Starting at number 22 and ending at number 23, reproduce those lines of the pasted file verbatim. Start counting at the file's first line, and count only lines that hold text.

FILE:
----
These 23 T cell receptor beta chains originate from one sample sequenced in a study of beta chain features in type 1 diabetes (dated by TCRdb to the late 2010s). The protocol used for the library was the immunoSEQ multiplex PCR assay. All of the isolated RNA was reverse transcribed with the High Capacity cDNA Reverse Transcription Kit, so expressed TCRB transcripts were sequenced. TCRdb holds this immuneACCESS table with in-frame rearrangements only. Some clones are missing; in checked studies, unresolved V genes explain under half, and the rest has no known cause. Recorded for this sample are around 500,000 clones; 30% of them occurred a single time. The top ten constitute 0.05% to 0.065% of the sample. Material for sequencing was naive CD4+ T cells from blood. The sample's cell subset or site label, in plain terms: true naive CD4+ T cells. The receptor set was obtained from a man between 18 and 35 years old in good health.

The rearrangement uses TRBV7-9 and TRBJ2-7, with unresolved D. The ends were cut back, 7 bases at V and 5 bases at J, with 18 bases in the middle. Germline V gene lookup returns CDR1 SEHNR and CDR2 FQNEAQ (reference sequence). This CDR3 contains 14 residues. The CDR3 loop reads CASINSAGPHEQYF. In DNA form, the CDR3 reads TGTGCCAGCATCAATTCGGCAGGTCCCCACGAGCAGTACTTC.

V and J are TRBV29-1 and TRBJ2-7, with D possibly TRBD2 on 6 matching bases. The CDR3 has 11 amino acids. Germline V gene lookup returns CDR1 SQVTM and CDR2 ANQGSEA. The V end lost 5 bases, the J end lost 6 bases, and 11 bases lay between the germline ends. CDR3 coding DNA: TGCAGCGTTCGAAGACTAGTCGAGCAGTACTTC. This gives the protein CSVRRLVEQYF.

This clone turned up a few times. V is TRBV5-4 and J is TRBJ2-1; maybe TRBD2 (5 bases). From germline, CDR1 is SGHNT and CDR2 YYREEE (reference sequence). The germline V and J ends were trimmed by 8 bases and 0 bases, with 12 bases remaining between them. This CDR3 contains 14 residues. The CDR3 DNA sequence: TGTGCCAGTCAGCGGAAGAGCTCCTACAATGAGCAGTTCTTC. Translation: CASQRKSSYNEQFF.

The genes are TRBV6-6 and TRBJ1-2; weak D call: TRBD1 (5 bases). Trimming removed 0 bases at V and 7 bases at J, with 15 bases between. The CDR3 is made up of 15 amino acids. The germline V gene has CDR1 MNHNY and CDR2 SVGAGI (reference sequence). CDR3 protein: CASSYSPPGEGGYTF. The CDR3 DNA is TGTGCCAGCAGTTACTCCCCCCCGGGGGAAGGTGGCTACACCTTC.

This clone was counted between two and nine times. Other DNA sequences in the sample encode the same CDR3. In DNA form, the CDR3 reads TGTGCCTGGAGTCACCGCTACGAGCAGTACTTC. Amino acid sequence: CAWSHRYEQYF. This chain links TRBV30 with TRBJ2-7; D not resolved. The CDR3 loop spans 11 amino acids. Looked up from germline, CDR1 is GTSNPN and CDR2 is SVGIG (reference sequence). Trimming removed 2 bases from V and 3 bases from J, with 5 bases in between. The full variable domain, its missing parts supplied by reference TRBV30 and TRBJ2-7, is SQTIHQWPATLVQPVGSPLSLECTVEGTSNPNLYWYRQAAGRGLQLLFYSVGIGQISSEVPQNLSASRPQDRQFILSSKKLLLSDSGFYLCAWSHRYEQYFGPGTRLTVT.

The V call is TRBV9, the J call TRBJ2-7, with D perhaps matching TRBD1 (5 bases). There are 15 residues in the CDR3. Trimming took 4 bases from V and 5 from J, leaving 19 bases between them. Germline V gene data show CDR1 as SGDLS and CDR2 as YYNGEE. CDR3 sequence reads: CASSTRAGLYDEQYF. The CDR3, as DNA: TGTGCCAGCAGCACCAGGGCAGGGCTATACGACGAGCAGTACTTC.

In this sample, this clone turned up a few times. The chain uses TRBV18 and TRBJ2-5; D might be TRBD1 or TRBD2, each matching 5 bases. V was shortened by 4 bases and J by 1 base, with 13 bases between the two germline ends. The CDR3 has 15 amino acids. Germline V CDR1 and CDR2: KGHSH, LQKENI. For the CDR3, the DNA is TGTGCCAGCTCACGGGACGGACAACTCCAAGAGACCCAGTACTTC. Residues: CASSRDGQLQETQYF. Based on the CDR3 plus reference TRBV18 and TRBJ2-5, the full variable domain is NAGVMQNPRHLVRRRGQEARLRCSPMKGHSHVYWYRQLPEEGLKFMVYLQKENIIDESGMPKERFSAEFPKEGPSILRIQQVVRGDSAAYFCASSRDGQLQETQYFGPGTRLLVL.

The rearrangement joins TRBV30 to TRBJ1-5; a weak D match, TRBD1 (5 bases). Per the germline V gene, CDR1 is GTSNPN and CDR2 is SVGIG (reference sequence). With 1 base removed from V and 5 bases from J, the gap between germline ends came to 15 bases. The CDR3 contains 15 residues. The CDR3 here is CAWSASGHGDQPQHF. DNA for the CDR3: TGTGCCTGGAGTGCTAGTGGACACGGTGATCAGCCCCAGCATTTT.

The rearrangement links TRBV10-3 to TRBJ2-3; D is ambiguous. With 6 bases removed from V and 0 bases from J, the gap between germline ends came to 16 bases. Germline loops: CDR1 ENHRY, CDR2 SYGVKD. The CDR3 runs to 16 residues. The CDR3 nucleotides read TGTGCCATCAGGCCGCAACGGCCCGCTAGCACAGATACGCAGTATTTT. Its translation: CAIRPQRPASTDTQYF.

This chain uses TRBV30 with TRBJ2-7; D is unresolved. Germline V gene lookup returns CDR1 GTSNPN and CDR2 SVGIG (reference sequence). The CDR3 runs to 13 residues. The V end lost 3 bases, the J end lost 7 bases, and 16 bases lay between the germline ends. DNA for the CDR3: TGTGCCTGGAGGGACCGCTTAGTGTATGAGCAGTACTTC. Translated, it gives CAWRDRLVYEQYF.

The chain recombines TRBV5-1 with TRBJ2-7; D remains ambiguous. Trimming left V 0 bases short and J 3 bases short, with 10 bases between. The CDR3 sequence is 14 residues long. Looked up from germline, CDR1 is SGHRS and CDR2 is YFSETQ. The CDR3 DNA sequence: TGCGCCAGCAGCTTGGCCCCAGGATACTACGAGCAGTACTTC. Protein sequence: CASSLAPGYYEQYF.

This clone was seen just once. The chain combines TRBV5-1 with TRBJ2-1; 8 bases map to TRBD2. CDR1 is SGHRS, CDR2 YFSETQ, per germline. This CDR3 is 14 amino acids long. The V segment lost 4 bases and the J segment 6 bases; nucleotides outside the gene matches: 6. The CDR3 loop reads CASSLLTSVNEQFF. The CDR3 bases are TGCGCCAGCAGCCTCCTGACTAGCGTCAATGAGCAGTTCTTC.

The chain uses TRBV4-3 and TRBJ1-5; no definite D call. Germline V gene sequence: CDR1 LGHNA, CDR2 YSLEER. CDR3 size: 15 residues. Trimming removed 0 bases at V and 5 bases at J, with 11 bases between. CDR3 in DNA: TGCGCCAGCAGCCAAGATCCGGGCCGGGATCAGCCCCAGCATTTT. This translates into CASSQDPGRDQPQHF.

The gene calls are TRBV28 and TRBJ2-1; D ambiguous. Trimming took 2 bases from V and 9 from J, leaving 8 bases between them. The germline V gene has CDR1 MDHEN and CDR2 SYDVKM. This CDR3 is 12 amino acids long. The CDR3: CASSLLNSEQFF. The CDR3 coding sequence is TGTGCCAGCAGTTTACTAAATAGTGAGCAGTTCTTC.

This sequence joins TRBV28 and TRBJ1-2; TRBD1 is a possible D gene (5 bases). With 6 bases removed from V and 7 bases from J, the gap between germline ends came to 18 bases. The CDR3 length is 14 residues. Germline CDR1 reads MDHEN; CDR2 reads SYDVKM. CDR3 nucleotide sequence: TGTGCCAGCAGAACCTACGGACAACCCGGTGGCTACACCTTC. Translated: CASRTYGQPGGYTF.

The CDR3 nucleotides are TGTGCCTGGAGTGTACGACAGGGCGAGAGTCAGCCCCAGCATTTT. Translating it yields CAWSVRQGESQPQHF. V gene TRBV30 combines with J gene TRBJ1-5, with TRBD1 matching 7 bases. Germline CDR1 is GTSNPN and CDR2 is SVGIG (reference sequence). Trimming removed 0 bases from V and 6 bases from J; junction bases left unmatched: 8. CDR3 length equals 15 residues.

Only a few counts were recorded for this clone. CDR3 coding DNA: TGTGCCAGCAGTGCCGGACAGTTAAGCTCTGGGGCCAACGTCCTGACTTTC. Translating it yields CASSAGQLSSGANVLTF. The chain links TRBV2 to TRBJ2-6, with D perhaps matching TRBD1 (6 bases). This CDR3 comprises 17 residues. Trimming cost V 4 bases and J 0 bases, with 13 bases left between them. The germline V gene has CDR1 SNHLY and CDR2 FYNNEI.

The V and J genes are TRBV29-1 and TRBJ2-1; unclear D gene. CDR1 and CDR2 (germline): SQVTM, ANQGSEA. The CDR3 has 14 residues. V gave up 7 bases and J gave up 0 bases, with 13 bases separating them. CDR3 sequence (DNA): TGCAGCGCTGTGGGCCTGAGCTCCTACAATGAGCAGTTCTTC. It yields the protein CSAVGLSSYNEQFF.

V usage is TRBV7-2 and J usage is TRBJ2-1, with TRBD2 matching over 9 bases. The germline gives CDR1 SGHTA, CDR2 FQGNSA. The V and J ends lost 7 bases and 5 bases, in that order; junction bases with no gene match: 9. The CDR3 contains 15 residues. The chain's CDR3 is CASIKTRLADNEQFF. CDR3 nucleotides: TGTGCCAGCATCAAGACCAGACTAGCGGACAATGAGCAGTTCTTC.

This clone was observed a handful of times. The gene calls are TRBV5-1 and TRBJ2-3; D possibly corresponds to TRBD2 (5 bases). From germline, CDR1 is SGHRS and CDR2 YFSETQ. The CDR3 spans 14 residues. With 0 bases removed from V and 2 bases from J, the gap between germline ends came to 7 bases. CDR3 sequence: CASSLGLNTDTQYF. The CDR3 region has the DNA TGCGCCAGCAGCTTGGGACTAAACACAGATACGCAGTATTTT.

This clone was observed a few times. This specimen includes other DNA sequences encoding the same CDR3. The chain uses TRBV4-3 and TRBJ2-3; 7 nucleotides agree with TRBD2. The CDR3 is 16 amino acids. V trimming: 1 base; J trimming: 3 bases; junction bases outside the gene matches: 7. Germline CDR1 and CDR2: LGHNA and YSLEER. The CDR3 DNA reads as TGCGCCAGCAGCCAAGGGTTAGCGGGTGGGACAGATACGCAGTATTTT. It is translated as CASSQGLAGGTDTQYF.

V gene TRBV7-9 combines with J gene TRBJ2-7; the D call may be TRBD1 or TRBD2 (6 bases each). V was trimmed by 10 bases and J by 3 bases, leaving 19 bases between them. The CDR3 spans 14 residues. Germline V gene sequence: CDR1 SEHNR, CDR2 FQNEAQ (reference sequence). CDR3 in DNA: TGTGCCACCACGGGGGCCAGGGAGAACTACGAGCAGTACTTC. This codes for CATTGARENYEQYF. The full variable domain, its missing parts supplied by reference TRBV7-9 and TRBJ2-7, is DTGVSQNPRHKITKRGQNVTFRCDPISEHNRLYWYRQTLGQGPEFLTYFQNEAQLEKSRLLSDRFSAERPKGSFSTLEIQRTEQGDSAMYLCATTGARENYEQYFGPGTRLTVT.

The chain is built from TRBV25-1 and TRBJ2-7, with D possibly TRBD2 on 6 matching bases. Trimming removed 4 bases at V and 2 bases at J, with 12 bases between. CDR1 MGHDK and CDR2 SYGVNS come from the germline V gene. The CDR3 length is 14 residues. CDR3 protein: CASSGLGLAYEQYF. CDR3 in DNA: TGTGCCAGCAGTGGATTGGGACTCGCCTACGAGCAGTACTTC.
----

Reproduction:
This clone was observed a few times. This specimen includes other DNA sequences encoding the same CDR3. The chain uses TRBV4-3 and TRBJ2-3; 7 nucleotides agree with TRBD2. The CDR3 is 16 amino acids. V trimming: 1 base; J trimming: 3 bases; junction bases outside the gene matches: 7. Germline CDR1 and CDR2: LGHNA and YSLEER. The CDR3 DNA reads as TGCGCCAGCAGCCAAGGGTTAGCGGGTGGGACAGATACGCAGTATTTT. It is translated as CASSQGLAGGTDTQYF.

V gene TRBV7-9 combines with J gene TRBJ2-7; the D call may be TRBD1 or TRBD2 (6 bases each). V was trimmed by 10 bases and J by 3 bases, leaving 19 bases between them. The CDR3 spans 14 residues. Germline V gene sequence: CDR1 SEHNR, CDR2 FQNEAQ (reference sequence). CDR3 in DNA: TGTGCCACCACGGGGGCCAGGGAGAACTACGAGCAGTACTTC. This codes for CATTGARENYEQYF. The full variable domain, its missing parts supplied by reference TRBV7-9 and TRBJ2-7, is DTGVSQNPRHKITKRGQNVTFRCDPISEHNRLYWYRQTLGQGPEFLTYFQNEAQLEKSRLLSDRFSAERPKGSFSTLEIQRTEQGDSAMYLCATTGARENYEQYFGPGTRLTVT.